What Traditional Publishing Taught Us about Abundance vs. Scarcity
At 14, I decided I wanted to be a writer. I decided this rather publically. At the time, I was confused about what that meant. Hell, we all were. You not only had to be good to break into the business, but you had to be lucky as well.
So I got laughed at, for years. Over and over. “That’s nice,” people would say. “But what will you do for money? Like, what are you going to do for a living?” The comments were disheartening to say the least. So I set out from high school with the noble goal in mind of establishing a career. Having a wife, a house, 2.5 kids, and 1.5 dogs. You know, the American dream. The one there was no way you could get by being a writer.
I wasn’t very successful. Oh, I had a wife, kids, dogs, and a number of “careers,” none of which stuck for more than a few years. Why? I wasn’t doing what I was built for, and I had missed a key point: I wasn’t living in a world where readers and money for writers was scarce. I lived in a world of plenty. And the changing landscape of publishing has opened my eyes, and the eyes of the world to what has been there all along. We were taught the rarity of author success, and projected that, and some lies, onto ourselves.
There are plenty of readers. English is the third most common language in the world, with an estimated 1.2 billion people who both speak and read it. (If you are reading this I assume you write in English, although that may not be the case) Every one of them is a potential reader of your work. Even if every book published last year was in English, and gathered an equal number of readers, there would be an audience of 15,000 readers for each book. But that simply isn’t true. Many of the books published each year are not in English, and they do not gather equal audiences.
If you are one in a million, there are 12,000 people in the world just like you. Okay, maybe not identical. But if you cared about something enough to write an entire book about it, you can be assured there are plenty of other readers in the world who will relate to and care about your work. It is your job, not to reach those few individuals, but to spread the word about your work as widely as possible and present your message clearly, so those individuals can discover it. But there are not just a few people in your audience, but thousands.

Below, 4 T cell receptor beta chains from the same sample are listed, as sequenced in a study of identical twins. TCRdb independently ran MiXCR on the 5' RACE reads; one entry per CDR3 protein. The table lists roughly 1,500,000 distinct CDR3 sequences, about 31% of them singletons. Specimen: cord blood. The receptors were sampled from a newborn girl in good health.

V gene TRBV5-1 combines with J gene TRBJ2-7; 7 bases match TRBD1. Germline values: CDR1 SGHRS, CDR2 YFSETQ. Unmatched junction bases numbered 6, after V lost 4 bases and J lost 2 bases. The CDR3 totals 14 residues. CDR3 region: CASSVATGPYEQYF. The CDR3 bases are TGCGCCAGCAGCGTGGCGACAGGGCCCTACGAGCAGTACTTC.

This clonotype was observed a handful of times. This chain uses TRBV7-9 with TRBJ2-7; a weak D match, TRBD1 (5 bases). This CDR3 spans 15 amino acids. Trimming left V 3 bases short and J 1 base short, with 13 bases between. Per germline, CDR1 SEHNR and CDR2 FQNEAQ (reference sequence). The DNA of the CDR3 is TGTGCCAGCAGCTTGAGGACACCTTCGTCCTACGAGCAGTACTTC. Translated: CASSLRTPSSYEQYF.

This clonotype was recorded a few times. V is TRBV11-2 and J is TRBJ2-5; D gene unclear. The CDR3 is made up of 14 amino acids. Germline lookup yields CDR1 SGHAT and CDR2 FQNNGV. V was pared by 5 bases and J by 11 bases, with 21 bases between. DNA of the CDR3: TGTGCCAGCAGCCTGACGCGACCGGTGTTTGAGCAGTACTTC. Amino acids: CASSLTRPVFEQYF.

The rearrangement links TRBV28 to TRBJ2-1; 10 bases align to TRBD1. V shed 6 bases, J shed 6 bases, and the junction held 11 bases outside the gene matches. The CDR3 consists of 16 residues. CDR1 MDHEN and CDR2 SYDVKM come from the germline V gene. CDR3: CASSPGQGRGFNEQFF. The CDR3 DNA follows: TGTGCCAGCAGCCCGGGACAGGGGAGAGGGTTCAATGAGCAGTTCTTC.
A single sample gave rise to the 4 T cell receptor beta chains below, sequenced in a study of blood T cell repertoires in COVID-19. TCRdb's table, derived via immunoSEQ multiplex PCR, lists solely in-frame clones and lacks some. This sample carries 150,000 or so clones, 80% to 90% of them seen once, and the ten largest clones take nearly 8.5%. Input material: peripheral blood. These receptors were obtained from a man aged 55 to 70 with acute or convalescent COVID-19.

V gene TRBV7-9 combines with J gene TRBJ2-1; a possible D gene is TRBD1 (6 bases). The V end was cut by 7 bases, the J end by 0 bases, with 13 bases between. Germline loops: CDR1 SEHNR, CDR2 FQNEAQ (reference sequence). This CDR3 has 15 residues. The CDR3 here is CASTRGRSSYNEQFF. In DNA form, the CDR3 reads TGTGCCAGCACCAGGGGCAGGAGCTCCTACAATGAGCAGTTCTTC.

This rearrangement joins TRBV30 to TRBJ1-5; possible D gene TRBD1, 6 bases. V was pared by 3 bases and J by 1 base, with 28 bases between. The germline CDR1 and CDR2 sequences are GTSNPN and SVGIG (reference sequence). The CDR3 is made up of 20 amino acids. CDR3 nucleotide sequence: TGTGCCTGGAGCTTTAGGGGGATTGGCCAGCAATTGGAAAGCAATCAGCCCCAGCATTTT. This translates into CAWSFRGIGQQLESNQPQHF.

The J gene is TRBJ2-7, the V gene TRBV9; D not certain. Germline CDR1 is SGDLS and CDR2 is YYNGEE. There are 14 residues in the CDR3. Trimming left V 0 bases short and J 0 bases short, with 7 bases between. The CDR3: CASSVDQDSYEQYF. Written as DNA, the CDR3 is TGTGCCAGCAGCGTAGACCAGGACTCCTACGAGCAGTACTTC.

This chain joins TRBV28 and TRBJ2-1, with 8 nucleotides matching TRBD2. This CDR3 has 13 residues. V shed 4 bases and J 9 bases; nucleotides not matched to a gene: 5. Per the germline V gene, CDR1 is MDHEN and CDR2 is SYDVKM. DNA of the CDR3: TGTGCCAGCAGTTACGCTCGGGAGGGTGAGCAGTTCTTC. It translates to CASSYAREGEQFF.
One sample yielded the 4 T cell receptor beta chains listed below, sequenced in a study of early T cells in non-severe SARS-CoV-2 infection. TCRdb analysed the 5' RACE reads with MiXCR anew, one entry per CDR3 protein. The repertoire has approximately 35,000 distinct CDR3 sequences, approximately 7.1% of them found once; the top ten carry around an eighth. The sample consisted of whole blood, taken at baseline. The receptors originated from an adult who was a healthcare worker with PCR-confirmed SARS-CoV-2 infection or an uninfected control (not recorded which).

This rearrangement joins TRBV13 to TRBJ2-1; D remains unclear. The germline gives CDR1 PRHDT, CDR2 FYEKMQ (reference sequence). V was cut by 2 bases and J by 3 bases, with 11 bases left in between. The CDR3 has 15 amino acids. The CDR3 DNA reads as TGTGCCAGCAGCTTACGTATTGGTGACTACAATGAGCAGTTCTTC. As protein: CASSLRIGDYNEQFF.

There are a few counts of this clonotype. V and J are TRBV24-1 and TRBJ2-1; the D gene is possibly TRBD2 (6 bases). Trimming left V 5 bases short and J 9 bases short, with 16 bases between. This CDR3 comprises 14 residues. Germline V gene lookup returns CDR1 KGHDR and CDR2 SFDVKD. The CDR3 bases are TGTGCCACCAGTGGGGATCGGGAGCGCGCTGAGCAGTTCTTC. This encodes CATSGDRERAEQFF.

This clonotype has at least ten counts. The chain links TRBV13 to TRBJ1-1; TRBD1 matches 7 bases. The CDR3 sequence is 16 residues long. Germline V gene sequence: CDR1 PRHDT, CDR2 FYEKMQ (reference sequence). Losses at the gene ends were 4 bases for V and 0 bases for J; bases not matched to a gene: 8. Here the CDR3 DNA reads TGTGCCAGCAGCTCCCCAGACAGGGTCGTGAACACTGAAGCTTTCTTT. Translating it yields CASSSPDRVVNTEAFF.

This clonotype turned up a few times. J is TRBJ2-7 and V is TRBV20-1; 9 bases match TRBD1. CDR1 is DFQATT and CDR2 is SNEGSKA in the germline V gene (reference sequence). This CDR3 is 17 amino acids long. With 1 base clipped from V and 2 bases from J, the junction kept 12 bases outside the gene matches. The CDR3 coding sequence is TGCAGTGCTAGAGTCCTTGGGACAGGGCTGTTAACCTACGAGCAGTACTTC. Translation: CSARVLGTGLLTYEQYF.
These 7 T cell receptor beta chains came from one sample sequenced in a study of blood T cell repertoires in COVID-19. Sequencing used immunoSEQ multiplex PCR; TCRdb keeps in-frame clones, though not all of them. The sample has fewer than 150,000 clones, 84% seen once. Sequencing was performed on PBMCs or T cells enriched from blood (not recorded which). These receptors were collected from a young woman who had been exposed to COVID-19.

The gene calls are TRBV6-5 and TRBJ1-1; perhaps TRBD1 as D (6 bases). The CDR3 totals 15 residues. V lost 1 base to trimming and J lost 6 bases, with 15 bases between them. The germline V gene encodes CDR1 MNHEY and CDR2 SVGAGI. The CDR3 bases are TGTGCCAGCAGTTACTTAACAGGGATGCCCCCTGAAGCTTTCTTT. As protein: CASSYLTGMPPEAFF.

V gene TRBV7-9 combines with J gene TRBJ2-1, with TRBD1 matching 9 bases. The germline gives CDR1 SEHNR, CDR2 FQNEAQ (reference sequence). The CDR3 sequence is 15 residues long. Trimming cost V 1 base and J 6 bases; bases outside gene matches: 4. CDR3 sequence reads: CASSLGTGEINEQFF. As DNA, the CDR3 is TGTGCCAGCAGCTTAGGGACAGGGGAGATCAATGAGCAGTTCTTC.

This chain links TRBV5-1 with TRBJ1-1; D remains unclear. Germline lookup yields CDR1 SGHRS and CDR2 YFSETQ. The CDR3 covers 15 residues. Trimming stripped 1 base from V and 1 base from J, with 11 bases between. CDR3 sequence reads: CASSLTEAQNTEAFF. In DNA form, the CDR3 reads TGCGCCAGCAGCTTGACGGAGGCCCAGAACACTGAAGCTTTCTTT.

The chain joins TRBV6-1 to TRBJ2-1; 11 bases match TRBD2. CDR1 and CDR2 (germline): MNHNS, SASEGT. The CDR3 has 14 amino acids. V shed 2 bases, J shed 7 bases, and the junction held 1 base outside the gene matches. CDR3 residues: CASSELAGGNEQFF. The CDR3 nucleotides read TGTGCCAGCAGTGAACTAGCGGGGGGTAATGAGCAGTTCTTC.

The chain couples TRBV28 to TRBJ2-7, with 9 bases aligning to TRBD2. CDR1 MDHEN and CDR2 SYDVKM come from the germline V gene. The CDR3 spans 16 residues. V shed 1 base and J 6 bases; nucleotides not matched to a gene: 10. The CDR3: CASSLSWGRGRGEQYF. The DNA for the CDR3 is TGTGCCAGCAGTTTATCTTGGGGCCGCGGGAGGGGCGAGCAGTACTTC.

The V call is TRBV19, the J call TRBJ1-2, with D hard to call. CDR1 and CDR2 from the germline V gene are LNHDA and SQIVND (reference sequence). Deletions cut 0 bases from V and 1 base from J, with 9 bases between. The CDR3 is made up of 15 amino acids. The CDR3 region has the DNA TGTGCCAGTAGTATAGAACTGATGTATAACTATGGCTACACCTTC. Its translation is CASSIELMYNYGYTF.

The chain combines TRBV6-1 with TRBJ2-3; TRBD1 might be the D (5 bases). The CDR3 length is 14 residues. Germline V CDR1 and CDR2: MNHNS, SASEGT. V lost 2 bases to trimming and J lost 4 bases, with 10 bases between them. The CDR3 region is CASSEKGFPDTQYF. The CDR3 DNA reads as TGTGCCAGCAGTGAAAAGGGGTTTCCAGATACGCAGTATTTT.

“Readers are reading differently, but they are reading, telling, and consuming stories more now than ever before.”
Young people are reading, and have money to spend on books. We are presented, daily, with the gloom and doom about the economy, and the intellectual poverty of the next generation. Just like our parents were about us horrible kids reading the drivel from Asimov, Tolkien, and Stephen King, and we all see how horribly that turned out. It’s simply not true. Readers are reading differently, but they are reading, telling, and consuming stories more now than ever before.
So how are you approaching your writing career? From a place of abundance, realizing there are plenty of readers and there is much money to be made, or are you approaching with an attitude of scarcity, afraid there is just not enough to go around? Today, look around. See the abundance surrounding you. But only pause for a moment.
Then get back to writing. The world may not be waiting for your next novel, but a part of it is. They can never read your story if you never tell it. I’d love to hear your thoughts. Feel free to share them below.